All puffed up and glaring, the lone robin has resumed the same spot he claimed yesterday on a branch in the nearest cherry tree just beyond my window. His anger seems understandable for the harbinger of spring hardly expects a greeting of snow.
Not only does it continue to fall, even if the flakes now only meander occasionally, but the ground remains solidly frozen beneath a thick impenetrable blanket of snow. What impels such a fragile creature to seek such cold comfort? My grubs (actually purchased for the occasion) are long gone. A mixture of dry raisins and other unidentifiable fruits remains bagged on a corner of the kitchen counter.
Would he come close enough to sample? The holly bushes are scarlet and full but my faulty memory doesn't tell me if the robins feasted there last spring or if it was only the cedar waxwings that descended in a noisy pack to pick them clean.
The retriever, meanwhile, startles me with his adamant insistence that SOMETHING is out there. My eyes scan the colorless landscape, seeing little as I search from just beyond the window, down the slope, across the frozen lake (which held returning geese last year at this time), through the row of trees beyond and on into and across the distant field.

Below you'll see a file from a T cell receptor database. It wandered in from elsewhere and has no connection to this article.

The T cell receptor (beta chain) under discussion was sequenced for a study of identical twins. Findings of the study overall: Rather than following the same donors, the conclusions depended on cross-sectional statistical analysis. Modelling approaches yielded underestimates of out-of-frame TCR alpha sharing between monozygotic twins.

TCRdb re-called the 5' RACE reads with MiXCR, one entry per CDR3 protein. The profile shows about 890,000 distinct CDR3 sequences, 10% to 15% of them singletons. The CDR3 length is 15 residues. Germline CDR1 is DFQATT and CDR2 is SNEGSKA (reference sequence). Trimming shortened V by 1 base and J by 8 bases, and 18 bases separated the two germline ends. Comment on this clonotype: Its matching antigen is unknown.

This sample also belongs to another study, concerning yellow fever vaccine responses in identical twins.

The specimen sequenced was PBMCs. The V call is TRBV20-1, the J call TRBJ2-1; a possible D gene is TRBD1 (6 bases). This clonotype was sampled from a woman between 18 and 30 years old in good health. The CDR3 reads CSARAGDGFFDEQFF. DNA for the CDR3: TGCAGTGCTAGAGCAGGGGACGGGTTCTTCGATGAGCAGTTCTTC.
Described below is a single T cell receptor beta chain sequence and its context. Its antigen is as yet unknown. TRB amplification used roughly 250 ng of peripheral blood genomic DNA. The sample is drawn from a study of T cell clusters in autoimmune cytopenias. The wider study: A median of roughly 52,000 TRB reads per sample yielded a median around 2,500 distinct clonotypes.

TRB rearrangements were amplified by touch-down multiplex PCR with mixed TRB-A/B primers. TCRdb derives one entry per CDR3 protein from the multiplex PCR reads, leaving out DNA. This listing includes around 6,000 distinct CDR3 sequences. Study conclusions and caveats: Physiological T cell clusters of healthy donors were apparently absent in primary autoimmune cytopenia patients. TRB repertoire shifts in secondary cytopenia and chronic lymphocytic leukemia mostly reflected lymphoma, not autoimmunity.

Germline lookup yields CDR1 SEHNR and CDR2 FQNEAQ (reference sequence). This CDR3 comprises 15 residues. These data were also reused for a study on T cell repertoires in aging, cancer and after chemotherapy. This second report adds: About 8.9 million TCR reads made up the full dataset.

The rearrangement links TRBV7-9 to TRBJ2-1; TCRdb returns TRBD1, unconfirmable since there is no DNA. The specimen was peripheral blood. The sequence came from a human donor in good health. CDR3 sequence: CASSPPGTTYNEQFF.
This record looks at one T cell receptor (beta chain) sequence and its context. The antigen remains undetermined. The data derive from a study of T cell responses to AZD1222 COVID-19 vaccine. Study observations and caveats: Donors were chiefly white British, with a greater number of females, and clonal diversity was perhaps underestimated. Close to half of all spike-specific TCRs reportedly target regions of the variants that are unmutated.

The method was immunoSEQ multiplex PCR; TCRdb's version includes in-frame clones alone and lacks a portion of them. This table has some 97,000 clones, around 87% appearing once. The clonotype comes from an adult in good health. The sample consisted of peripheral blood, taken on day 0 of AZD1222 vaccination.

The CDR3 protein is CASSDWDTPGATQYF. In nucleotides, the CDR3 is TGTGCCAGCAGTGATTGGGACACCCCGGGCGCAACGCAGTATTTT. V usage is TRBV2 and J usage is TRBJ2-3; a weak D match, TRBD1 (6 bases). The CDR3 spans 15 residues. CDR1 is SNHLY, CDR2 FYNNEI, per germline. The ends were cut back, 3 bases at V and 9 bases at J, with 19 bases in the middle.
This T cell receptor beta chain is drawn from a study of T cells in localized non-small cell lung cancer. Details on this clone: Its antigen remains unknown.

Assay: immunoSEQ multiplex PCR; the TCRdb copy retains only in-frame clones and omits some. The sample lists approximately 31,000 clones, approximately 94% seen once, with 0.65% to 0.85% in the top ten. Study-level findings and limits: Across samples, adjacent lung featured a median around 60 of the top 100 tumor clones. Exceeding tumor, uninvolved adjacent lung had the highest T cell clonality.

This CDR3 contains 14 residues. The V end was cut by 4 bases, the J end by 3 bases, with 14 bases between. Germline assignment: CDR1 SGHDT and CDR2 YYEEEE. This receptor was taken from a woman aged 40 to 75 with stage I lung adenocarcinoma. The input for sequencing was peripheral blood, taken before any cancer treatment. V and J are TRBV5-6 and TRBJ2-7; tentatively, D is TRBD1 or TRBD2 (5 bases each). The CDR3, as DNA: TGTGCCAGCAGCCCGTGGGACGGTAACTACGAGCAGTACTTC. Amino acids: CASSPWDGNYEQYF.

The dog looks up in scorn. How can this human master be so blind? Nose pointed where he expects me to look, his punctuated outrage continues.
Ah, yes. There. Larger than most of the animals I expect to see, two turkeys begin a matronly stroll through the brush and onto the far side of the ice-bound lake. The barks from inside concern them not at all. This of course is disturbing to the tail-wagging retriever. Harmless beyond measure besides being too lazy to run far and too wise to attempt another hazardous step above the water (some lessons learned once are learned well) I pull open the door to the deck.
He runs to where the water's edge would be if there were water and continues a hearty bark. To my amazement the forward of the two birds actually takes wing, one of the funniest sights, and somehow makes it to the nearest tree. The other, wiser or perhaps just older, stops to assess the situation, waits patiently and then continues his leisurely stroll.
Quite pleased that his benign complaining merited some reaction (after all, did he really expect anything more?), the retriever watches and, once realizing nothing more is forthcoming, retreats to the house. He shakes the snow, by now falling more determinedly, from his coat and scratches to be readmitted.
A nose-to-nose with the cat who, growing wiser with age, has not chosen to go out this morning, is appropriate greeting along with a pat from a grownup.
His job completed he stretches out on his favorite rug and sleeps.
He is waiting.
Susan Crossett is a Cassadaga resident. Send comments to firstname.lastname@example.org